Hadassah Academic College: Expanding Education in the Capital

Andrew Esensten
Andrew Esensten
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Andrew Esensten
Andrew Esensten

After World War II, Hadassah sought to assist the Jewish population in Palestine by training a new generation of professionals in the areas of science, industry and medicine. As part of this effort, the organization founded a number of vocational schools and career counseling centers. In 1970, Hadassah voted to establish a community college in Israel based on a model that had gained popularity in the United States, according to Barbara Goldstein, deputy director of Hadassah’s office in Israel.

The Hadassah Community College opened its doors in downtown Jerusalem in 1972. Its historic main building dates to 1888 and was donated to Hadassah by the Baron Rothschild in recognition of the good works of Henrietta Szold, Hadassah’s founder. It became the site of the first Hadassah hospital. The building also housed the Alice L. Seligsberg Trade School for Girls.

Hadassah Academic College, as it is now called, is the largest college in Jerusalem, with a student population of about 2,000. The college offers associate and academic degree programs in a variety of technological and non-technological fields, including computer sciences, health and life sciences, design, and communications and management.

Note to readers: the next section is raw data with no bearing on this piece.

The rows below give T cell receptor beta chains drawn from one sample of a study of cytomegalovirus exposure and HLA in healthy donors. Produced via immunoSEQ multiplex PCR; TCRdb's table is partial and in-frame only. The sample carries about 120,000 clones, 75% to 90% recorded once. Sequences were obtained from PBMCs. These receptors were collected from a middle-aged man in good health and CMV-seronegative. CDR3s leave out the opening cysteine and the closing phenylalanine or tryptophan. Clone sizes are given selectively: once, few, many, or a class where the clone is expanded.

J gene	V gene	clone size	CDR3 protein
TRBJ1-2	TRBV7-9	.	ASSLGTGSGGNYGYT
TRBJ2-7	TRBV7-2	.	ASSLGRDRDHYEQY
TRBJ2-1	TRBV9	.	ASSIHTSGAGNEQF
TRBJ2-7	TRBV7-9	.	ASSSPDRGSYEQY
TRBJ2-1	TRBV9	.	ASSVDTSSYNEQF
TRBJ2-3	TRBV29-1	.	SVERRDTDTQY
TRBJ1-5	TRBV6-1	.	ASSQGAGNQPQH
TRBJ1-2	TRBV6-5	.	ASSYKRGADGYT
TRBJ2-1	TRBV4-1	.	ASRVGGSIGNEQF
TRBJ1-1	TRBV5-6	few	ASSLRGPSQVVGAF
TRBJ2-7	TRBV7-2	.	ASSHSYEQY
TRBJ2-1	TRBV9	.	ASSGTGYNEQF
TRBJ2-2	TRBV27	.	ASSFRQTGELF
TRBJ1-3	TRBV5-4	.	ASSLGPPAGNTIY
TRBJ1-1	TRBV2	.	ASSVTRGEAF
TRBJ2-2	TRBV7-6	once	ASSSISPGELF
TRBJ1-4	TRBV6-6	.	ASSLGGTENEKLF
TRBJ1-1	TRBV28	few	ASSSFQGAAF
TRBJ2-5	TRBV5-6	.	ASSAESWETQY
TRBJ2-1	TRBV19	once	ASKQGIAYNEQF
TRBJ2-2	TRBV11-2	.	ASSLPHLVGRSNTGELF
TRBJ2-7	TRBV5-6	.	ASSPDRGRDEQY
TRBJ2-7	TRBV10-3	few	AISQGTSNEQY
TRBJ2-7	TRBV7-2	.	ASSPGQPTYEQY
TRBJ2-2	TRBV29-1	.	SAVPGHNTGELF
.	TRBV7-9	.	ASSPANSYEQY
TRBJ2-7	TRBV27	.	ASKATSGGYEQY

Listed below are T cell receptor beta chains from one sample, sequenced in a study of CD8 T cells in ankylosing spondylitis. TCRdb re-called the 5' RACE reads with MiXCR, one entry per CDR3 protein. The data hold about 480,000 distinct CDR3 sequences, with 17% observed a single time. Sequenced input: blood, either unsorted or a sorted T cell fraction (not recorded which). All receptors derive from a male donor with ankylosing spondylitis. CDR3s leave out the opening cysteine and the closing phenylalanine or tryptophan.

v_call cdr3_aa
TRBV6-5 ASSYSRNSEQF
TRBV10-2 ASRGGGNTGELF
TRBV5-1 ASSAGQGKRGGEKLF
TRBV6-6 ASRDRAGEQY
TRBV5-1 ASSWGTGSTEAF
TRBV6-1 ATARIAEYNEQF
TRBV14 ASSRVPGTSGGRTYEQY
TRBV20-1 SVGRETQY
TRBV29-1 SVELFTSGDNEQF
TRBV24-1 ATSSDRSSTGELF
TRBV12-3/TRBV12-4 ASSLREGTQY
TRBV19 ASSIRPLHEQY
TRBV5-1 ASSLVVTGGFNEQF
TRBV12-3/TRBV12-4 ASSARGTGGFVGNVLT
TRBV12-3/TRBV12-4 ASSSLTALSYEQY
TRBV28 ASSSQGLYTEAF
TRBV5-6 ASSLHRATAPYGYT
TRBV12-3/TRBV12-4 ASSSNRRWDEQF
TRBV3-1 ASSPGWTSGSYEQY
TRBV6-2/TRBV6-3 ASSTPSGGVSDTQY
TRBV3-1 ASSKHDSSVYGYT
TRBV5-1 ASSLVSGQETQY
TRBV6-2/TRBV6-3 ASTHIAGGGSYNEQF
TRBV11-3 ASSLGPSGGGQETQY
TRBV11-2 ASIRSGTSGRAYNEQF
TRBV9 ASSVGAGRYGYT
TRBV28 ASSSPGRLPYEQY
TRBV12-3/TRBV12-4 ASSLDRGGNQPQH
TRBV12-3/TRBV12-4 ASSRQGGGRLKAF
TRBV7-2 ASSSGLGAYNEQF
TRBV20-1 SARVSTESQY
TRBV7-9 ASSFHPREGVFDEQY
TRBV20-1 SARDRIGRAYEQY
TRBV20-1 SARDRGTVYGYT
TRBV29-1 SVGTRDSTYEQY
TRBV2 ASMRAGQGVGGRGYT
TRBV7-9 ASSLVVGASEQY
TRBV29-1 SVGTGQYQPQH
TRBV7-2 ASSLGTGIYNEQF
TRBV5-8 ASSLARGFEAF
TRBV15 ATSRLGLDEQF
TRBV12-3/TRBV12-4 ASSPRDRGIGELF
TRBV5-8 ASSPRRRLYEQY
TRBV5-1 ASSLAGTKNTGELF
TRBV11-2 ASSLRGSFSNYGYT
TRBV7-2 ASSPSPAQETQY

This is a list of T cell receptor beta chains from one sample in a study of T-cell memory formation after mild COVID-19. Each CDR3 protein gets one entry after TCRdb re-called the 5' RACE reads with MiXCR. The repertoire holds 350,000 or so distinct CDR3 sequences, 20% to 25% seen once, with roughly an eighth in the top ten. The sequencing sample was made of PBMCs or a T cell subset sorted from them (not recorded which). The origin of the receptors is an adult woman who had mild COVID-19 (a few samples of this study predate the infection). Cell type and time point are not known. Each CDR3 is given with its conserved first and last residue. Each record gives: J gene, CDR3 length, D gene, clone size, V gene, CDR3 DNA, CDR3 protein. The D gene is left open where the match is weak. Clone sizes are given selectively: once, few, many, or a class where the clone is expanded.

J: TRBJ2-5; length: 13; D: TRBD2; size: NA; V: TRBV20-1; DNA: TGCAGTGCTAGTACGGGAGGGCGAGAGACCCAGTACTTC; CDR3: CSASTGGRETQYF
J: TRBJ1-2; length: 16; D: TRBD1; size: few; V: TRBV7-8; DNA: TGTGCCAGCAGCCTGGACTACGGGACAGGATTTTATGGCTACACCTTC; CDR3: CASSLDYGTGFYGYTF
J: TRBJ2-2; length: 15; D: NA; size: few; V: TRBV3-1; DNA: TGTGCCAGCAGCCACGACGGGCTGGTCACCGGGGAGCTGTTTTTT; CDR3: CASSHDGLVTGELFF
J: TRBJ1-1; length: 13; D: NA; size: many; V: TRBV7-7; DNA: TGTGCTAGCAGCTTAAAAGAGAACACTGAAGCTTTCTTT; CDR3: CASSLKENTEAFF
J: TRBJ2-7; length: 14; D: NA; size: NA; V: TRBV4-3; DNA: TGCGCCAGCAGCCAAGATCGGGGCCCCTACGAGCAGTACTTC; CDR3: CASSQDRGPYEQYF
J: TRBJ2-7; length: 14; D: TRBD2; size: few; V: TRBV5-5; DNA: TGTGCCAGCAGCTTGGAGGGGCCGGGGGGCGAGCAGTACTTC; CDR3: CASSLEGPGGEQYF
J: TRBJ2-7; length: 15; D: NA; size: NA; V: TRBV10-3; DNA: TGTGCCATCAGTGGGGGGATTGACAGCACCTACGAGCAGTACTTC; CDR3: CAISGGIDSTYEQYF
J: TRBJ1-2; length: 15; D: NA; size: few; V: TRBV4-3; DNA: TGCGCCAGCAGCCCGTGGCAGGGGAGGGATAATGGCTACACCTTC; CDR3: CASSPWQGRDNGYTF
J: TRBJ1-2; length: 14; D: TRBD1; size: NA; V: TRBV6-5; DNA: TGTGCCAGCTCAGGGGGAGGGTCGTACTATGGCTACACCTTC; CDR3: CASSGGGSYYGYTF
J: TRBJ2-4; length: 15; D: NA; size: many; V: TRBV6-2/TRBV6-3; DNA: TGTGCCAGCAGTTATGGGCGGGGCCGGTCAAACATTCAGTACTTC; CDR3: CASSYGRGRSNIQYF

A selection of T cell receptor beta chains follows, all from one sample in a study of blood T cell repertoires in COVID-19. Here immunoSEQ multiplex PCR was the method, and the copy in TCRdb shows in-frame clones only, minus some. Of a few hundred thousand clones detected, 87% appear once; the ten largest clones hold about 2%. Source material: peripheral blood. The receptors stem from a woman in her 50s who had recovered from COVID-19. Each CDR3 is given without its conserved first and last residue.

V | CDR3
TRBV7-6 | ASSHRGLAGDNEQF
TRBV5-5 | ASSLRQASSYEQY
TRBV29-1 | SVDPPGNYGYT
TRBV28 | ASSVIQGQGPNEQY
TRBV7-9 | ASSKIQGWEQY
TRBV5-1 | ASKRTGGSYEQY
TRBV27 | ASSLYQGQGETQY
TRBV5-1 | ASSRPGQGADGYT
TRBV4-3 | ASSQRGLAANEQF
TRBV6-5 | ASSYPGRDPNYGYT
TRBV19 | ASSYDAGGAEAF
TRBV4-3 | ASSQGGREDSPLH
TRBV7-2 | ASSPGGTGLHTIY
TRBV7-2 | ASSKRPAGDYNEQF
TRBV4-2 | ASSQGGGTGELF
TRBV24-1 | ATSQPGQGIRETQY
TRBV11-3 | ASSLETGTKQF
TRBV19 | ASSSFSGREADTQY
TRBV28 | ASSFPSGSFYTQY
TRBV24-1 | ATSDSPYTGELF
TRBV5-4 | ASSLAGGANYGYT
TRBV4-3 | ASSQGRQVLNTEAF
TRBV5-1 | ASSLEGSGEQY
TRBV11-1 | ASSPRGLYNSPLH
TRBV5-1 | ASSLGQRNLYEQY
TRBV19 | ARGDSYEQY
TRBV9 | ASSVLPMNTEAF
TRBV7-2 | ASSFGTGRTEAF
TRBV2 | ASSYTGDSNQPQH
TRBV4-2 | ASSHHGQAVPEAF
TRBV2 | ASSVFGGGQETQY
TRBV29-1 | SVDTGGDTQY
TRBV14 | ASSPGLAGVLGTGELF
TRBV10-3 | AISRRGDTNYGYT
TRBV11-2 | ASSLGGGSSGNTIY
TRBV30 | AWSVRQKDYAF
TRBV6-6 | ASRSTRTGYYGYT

Prof. Bertold Fridlender, the college’s president since August, said that Hadassah has provided and continues to provide crucial financial support through its fundraising efforts. “Hadassah has been a partner to the college since the day it was created,” Fridlender says. “We look forward to continuing this partnership that has been so important to us.”

In coming years, Fridlender says the college aims to grow its enrollment to 3,000 students and to expand educational opportunities for the ultra-Orthodox population. The Council for Higher Education recently selected the college to launch a preparatory program for male Haredi students who want to pursue higher education. (Four years ago, the college’s immediate past president, Prof. Nava Ben-Zvi, initiated a similar program for Haredi women.) In order to better serve Haredi students, the college says it plans to open a mini-campus near Jerusalem’s Mea She’arim neighborhood in December.

Promoting education, Goldstein says, “was one of the missions of Hadassah from its founding and remains to this day a vital part of our relationship with the state of Israel.” 

Cooking class at the collegeCredit: Courtesy Hadasssah

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